• "One or more premises of this argument are false, so the conclusion is false."
  • "Since the conclusion of the argument is false, all its premises are false."
  • "The conclusion of this argument does not follow from the premises. So it must be false."


§3. A technical discussion


This section is a more abstract and difficult. You can skip this if you want.

One interesting but somewhat difficult issue about the definition of a good argument concerns the first requirement that a good argument must have true premises. One might argue that this requirement is too stringent, because we seem to accept many arguments as good arguments, even if we are not completely certain that the premises are true. Or perhaps we had good reasons for the premises, even if it turns out later that we were wrong.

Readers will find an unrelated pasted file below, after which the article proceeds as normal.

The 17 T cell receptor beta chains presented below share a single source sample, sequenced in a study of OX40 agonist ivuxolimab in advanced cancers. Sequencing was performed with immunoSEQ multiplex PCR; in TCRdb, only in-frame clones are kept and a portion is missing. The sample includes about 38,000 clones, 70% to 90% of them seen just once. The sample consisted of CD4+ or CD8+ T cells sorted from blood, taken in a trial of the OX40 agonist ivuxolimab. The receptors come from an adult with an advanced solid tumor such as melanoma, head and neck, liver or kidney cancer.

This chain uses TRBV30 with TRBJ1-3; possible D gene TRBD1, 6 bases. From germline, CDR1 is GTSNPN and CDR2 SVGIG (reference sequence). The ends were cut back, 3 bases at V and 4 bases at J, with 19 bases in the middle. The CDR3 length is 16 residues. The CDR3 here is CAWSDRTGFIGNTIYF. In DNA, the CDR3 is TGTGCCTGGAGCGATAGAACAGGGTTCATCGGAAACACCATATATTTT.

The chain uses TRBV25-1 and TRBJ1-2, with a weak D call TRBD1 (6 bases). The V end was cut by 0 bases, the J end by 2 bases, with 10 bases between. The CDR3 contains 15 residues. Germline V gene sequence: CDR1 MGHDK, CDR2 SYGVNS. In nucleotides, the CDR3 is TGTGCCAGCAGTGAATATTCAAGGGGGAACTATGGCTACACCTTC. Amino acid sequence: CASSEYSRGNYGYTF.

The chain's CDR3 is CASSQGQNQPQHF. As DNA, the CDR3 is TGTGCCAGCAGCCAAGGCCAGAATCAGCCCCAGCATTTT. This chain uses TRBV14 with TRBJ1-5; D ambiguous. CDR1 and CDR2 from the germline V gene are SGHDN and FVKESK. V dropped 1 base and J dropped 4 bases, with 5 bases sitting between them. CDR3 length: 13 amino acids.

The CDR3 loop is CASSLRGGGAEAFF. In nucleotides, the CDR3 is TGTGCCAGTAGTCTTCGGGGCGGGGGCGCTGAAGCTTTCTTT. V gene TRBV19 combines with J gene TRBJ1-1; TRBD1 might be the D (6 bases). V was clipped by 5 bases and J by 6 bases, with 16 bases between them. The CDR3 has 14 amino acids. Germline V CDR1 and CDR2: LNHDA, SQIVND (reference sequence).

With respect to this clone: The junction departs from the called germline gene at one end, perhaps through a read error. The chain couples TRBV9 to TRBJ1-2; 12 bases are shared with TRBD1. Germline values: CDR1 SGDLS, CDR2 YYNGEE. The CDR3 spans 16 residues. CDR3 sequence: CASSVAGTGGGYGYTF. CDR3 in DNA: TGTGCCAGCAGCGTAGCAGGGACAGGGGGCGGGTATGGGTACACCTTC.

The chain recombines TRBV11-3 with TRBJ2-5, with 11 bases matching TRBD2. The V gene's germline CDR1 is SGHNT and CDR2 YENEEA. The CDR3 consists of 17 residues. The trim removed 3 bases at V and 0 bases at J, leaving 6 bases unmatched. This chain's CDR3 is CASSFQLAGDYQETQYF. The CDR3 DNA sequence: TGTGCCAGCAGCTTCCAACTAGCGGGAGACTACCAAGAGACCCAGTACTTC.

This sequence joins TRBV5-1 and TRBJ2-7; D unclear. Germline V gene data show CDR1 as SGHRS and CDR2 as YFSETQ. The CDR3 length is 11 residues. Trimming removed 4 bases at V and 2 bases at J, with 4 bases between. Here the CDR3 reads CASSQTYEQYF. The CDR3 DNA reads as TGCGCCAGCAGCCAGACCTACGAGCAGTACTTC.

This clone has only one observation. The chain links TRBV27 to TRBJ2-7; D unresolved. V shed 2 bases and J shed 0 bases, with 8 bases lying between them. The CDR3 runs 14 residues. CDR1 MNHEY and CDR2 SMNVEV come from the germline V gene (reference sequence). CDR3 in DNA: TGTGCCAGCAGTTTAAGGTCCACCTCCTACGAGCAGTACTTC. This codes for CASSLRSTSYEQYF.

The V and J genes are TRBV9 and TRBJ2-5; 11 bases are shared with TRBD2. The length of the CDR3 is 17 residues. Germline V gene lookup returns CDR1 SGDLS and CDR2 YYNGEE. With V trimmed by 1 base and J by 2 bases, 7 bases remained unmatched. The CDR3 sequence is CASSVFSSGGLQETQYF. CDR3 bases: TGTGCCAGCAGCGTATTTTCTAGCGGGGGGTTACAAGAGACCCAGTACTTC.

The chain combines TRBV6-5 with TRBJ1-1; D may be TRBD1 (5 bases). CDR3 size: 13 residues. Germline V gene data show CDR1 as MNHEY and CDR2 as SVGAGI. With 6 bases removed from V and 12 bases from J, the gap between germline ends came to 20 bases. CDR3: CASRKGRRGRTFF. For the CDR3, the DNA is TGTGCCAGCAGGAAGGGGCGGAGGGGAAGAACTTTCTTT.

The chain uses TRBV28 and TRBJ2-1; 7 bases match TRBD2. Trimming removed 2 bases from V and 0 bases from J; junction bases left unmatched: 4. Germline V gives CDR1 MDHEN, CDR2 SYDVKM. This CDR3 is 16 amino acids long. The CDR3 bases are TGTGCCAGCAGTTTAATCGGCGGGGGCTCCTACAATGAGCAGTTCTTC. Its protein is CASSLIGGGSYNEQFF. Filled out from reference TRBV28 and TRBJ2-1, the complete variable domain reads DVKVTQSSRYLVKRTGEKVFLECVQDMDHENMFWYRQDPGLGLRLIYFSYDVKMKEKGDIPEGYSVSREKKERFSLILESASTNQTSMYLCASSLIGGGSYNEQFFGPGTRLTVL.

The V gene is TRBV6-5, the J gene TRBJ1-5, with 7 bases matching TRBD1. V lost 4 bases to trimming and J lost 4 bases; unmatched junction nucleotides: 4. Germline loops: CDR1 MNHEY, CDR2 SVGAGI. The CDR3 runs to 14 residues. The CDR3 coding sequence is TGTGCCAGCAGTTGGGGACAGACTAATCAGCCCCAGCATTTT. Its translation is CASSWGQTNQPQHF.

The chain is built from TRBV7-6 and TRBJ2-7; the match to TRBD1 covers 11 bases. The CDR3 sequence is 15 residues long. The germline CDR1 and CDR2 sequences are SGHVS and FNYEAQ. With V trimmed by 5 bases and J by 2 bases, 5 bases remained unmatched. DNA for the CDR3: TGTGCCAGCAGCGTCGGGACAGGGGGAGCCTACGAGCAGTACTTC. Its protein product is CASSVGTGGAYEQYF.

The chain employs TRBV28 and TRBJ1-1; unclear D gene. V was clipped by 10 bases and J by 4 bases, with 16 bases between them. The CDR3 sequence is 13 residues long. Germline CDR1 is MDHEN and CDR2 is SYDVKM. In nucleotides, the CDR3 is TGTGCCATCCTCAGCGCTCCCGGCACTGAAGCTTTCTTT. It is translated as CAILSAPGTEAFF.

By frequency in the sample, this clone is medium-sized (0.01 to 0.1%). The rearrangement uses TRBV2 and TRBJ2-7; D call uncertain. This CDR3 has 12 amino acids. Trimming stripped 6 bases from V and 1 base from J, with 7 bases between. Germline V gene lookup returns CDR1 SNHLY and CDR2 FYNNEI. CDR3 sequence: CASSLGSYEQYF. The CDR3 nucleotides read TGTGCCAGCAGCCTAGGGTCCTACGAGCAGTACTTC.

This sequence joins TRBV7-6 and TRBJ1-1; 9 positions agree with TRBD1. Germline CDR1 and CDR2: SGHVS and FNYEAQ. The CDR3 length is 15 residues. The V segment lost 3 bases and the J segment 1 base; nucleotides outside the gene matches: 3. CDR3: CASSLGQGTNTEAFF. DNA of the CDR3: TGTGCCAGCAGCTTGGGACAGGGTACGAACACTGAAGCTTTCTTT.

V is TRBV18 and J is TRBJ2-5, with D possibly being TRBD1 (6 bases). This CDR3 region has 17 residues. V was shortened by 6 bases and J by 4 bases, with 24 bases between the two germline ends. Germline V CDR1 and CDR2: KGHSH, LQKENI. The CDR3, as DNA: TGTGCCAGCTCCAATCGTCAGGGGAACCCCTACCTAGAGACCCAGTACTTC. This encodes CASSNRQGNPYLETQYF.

As an example, suppose your friend told you that she is going camping for the whole weekend. She is a trustworthy friend and you have no reason to doubt her. So you accept the following argument as a good argument:

Amie will be camping this weekend. So she will not be able to come to my party.

But suppose the camping trip got cancelled at the last minute, and so Amie came to the party after all. What then should we say about the argument here? Was it a good argument? Surely you were justified in believing the premise, and so someone might argue that it is wrong to require that a good argument must have true premises. It is enough if the premises are highly justified (of course the other conditions must be satisfied as well.)